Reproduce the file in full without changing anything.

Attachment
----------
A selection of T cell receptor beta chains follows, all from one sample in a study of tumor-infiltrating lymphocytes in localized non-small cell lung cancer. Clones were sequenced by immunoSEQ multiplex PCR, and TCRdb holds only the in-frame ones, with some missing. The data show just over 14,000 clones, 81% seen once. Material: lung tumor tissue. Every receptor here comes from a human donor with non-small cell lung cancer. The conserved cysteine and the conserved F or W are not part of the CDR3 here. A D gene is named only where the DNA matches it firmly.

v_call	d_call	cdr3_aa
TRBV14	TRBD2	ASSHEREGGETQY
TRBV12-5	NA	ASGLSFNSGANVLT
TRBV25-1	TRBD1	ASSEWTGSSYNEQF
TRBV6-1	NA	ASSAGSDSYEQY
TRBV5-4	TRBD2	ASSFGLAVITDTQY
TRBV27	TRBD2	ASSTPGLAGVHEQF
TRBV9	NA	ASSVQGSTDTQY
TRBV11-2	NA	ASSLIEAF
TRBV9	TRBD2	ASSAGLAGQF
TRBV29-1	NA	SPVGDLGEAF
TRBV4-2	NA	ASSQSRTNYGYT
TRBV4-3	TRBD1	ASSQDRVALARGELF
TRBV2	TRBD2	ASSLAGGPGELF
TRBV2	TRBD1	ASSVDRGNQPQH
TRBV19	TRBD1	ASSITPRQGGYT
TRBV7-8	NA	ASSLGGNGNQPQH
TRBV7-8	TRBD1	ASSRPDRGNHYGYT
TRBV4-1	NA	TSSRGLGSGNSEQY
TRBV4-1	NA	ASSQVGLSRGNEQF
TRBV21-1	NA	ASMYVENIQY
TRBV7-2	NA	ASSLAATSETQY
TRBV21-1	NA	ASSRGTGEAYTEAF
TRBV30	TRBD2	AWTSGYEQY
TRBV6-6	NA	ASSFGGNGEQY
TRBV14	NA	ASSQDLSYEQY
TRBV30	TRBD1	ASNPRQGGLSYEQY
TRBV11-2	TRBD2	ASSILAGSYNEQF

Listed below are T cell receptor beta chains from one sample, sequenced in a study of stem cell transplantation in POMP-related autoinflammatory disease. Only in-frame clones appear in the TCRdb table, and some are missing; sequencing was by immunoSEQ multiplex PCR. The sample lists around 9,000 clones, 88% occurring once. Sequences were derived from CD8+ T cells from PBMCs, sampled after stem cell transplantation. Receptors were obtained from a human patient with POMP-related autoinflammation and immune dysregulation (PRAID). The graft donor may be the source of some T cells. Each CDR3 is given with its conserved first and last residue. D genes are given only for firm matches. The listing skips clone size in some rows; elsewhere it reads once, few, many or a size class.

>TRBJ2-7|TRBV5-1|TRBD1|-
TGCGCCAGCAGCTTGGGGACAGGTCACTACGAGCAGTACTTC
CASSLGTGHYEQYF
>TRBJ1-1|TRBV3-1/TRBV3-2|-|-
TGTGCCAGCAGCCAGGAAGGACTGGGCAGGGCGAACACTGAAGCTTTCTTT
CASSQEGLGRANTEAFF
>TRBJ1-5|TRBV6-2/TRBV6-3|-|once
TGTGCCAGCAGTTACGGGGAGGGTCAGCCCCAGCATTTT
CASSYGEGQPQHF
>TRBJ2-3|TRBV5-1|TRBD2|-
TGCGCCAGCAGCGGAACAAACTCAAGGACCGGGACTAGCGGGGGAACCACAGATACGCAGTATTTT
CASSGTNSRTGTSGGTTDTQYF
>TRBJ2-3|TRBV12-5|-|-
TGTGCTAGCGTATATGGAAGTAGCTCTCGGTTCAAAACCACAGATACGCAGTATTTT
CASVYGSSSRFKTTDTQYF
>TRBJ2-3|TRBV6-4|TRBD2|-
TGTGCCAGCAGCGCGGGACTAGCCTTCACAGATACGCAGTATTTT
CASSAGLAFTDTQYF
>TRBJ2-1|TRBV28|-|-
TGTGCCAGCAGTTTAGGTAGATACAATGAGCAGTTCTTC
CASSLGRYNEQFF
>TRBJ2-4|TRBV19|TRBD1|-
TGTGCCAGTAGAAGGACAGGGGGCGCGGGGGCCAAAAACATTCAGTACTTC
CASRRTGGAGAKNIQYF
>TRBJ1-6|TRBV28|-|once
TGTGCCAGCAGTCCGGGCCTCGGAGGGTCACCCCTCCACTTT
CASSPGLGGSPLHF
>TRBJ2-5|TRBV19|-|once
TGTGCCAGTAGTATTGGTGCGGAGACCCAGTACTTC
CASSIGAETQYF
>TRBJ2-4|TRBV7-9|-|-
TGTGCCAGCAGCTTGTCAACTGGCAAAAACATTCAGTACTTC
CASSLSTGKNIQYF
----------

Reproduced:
A selection of T cell receptor beta chains follows, all from one sample in a study of tumor-infiltrating lymphocytes in localized non-small cell lung cancer. Clones were sequenced by immunoSEQ multiplex PCR, and TCRdb holds only the in-frame ones, with some missing. The data show just over 14,000 clones, 81% seen once. Material: lung tumor tissue. Every receptor here comes from a human donor with non-small cell lung cancer. The conserved cysteine and the conserved F or W are not part of the CDR3 here. A D gene is named only where the DNA matches it firmly.

v_call	d_call	cdr3_aa
TRBV14	TRBD2	ASSHEREGGETQY
TRBV12-5	NA	ASGLSFNSGANVLT
TRBV25-1	TRBD1	ASSEWTGSSYNEQF
TRBV6-1	NA	ASSAGSDSYEQY
TRBV5-4	TRBD2	ASSFGLAVITDTQY
TRBV27	TRBD2	ASSTPGLAGVHEQF
TRBV9	NA	ASSVQGSTDTQY
TRBV11-2	NA	ASSLIEAF
TRBV9	TRBD2	ASSAGLAGQF
TRBV29-1	NA	SPVGDLGEAF
TRBV4-2	NA	ASSQSRTNYGYT
TRBV4-3	TRBD1	ASSQDRVALARGELF
TRBV2	TRBD2	ASSLAGGPGELF
TRBV2	TRBD1	ASSVDRGNQPQH
TRBV19	TRBD1	ASSITPRQGGYT
TRBV7-8	NA	ASSLGGNGNQPQH
TRBV7-8	TRBD1	ASSRPDRGNHYGYT
TRBV4-1	NA	TSSRGLGSGNSEQY
TRBV4-1	NA	ASSQVGLSRGNEQF
TRBV21-1	NA	ASMYVENIQY
TRBV7-2	NA	ASSLAATSETQY
TRBV21-1	NA	ASSRGTGEAYTEAF
TRBV30	TRBD2	AWTSGYEQY
TRBV6-6	NA	ASSFGGNGEQY
TRBV14	NA	ASSQDLSYEQY
TRBV30	TRBD1	ASNPRQGGLSYEQY
TRBV11-2	TRBD2	ASSILAGSYNEQF

Listed below are T cell receptor beta chains from one sample, sequenced in a study of stem cell transplantation in POMP-related autoinflammatory disease. Only in-frame clones appear in the TCRdb table, and some are missing; sequencing was by immunoSEQ multiplex PCR. The sample lists around 9,000 clones, 88% occurring once. Sequences were derived from CD8+ T cells from PBMCs, sampled after stem cell transplantation. Receptors were obtained from a human patient with POMP-related autoinflammation and immune dysregulation (PRAID). The graft donor may be the source of some T cells. Each CDR3 is given with its conserved first and last residue. D genes are given only for firm matches. The listing skips clone size in some rows; elsewhere it reads once, few, many or a size class.

>TRBJ2-7|TRBV5-1|TRBD1|-
TGCGCCAGCAGCTTGGGGACAGGTCACTACGAGCAGTACTTC
CASSLGTGHYEQYF
>TRBJ1-1|TRBV3-1/TRBV3-2|-|-
TGTGCCAGCAGCCAGGAAGGACTGGGCAGGGCGAACACTGAAGCTTTCTTT
CASSQEGLGRANTEAFF
>TRBJ1-5|TRBV6-2/TRBV6-3|-|once
TGTGCCAGCAGTTACGGGGAGGGTCAGCCCCAGCATTTT
CASSYGEGQPQHF
>TRBJ2-3|TRBV5-1|TRBD2|-
TGCGCCAGCAGCGGAACAAACTCAAGGACCGGGACTAGCGGGGGAACCACAGATACGCAGTATTTT
CASSGTNSRTGTSGGTTDTQYF
>TRBJ2-3|TRBV12-5|-|-
TGTGCTAGCGTATATGGAAGTAGCTCTCGGTTCAAAACCACAGATACGCAGTATTTT
CASVYGSSSRFKTTDTQYF
>TRBJ2-3|TRBV6-4|TRBD2|-
TGTGCCAGCAGCGCGGGACTAGCCTTCACAGATACGCAGTATTTT
CASSAGLAFTDTQYF
>TRBJ2-1|TRBV28|-|-
TGTGCCAGCAGTTTAGGTAGATACAATGAGCAGTTCTTC
CASSLGRYNEQFF
>TRBJ2-4|TRBV19|TRBD1|-
TGTGCCAGTAGAAGGACAGGGGGCGCGGGGGCCAAAAACATTCAGTACTTC
CASRRTGGAGAKNIQYF
>TRBJ1-6|TRBV28|-|once
TGTGCCAGCAGTCCGGGCCTCGGAGGGTCACCCCTCCACTTT
CASSPGLGGSPLHF
>TRBJ2-5|TRBV19|-|once
TGTGCCAGTAGTATTGGTGCGGAGACCCAGTACTTC
CASSIGAETQYF
>TRBJ2-4|TRBV7-9|-|-
TGTGCCAGCAGCTTGTCAACTGGCAAAAACATTCAGTACTTC
CASSLSTGKNIQYF